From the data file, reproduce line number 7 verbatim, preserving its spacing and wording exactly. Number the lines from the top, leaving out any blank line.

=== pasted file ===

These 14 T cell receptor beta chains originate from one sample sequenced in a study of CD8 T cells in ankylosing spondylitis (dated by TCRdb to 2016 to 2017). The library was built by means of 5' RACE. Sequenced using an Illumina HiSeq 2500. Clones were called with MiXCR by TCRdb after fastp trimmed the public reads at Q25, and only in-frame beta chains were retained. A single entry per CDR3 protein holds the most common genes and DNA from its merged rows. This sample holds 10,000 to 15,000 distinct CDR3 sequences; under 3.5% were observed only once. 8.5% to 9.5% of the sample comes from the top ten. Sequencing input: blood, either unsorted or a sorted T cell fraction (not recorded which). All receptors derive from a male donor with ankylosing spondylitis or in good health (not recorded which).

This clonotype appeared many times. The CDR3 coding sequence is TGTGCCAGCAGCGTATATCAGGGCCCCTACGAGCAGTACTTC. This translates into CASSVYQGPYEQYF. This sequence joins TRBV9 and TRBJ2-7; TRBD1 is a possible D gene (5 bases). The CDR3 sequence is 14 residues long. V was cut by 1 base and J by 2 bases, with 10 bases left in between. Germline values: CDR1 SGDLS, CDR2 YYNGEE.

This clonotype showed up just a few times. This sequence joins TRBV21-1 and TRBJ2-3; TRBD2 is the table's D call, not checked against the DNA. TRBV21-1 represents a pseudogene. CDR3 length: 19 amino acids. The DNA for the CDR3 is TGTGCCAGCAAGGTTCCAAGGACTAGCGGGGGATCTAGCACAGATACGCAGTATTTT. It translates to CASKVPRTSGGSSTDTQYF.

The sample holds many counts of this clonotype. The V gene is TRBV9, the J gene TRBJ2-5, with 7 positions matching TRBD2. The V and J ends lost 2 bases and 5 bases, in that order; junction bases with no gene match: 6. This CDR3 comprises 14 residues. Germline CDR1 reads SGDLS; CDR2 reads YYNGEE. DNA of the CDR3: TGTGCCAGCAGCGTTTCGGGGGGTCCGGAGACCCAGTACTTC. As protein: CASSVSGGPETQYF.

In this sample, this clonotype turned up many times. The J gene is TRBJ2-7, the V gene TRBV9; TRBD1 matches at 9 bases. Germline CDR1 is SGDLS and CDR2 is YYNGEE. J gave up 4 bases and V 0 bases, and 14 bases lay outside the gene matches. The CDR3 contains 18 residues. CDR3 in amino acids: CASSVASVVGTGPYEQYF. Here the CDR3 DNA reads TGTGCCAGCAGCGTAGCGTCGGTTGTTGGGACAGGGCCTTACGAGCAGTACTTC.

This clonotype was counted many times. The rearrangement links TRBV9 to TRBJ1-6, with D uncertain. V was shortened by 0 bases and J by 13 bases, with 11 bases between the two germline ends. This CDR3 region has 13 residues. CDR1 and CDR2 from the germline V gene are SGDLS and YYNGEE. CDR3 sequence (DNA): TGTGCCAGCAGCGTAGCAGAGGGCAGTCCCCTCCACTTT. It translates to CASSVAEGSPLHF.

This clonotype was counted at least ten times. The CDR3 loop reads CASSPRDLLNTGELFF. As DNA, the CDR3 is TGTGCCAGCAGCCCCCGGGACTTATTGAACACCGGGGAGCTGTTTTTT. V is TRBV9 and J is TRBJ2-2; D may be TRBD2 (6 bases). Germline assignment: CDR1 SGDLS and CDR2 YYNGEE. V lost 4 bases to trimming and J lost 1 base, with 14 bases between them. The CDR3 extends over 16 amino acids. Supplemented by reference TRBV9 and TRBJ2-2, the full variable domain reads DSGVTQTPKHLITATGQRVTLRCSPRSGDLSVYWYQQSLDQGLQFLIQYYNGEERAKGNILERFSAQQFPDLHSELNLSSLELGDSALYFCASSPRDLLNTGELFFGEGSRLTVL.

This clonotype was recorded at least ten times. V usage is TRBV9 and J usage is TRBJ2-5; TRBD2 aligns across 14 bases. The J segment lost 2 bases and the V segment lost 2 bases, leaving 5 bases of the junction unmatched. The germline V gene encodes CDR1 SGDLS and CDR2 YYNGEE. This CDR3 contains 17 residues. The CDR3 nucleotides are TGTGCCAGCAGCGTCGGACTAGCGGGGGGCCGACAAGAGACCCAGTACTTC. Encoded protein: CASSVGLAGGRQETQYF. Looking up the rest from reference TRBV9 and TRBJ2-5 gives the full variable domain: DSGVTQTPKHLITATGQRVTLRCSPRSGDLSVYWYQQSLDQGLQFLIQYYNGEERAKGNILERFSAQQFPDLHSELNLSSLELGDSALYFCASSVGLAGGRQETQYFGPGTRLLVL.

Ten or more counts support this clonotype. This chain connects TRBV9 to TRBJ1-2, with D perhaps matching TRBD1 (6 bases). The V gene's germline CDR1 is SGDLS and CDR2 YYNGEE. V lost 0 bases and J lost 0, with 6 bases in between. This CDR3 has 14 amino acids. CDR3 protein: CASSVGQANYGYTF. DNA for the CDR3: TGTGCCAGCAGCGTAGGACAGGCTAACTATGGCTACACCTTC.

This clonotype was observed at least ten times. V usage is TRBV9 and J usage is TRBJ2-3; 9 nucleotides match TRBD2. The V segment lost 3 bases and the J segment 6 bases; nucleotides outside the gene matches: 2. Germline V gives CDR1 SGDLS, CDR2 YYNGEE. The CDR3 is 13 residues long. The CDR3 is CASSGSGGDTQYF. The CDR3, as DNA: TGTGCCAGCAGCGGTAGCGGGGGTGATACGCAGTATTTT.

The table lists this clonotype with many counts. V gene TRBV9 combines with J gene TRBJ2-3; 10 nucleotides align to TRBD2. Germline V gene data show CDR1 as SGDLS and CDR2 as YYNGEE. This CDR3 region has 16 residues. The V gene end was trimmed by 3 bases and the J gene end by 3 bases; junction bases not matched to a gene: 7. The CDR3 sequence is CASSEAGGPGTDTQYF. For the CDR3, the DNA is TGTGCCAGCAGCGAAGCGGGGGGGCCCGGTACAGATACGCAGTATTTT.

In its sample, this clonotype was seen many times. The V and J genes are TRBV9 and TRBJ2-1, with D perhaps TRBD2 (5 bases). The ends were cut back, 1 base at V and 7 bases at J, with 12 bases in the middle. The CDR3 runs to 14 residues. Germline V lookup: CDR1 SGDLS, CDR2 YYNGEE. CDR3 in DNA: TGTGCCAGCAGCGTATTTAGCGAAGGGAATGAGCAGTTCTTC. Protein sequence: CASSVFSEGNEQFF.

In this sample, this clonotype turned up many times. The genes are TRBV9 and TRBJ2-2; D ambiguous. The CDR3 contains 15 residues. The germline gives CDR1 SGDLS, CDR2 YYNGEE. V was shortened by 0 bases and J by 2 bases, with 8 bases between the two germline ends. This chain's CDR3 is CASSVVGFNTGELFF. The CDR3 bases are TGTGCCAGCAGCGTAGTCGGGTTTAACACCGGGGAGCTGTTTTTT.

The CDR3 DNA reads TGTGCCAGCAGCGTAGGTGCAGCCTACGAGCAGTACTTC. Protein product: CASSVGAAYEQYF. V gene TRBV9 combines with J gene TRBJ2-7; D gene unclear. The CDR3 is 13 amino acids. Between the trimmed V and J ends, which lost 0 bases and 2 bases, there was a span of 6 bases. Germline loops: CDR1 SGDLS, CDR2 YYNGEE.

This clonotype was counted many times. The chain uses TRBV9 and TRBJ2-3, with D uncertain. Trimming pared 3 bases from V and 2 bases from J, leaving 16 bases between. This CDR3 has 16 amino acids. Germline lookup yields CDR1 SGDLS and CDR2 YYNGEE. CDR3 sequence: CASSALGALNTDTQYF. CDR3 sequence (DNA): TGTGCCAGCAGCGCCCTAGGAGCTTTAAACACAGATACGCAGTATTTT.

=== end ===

This clonotype was counted at least ten times. The CDR3 loop reads CASSPRDLLNTGELFF. As DNA, the CDR3 is TGTGCCAGCAGCCCCCGGGACTTATTGAACACCGGGGAGCTGTTTTTT. V is TRBV9 and J is TRBJ2-2; D may be TRBD2 (6 bases). Germline assignment: CDR1 SGDLS and CDR2 YYNGEE. V lost 4 bases to trimming and J lost 1 base, with 14 bases between them. The CDR3 extends over 16 amino acids. Supplemented by reference TRBV9 and TRBJ2-2, the full variable domain reads DSGVTQTPKHLITATGQRVTLRCSPRSGDLSVYWYQQSLDQGLQFLIQYYNGEERAKGNILERFSAQQFPDLHSELNLSSLELGDSALYFCASSPRDLLNTGELFFGEGSRLTVL.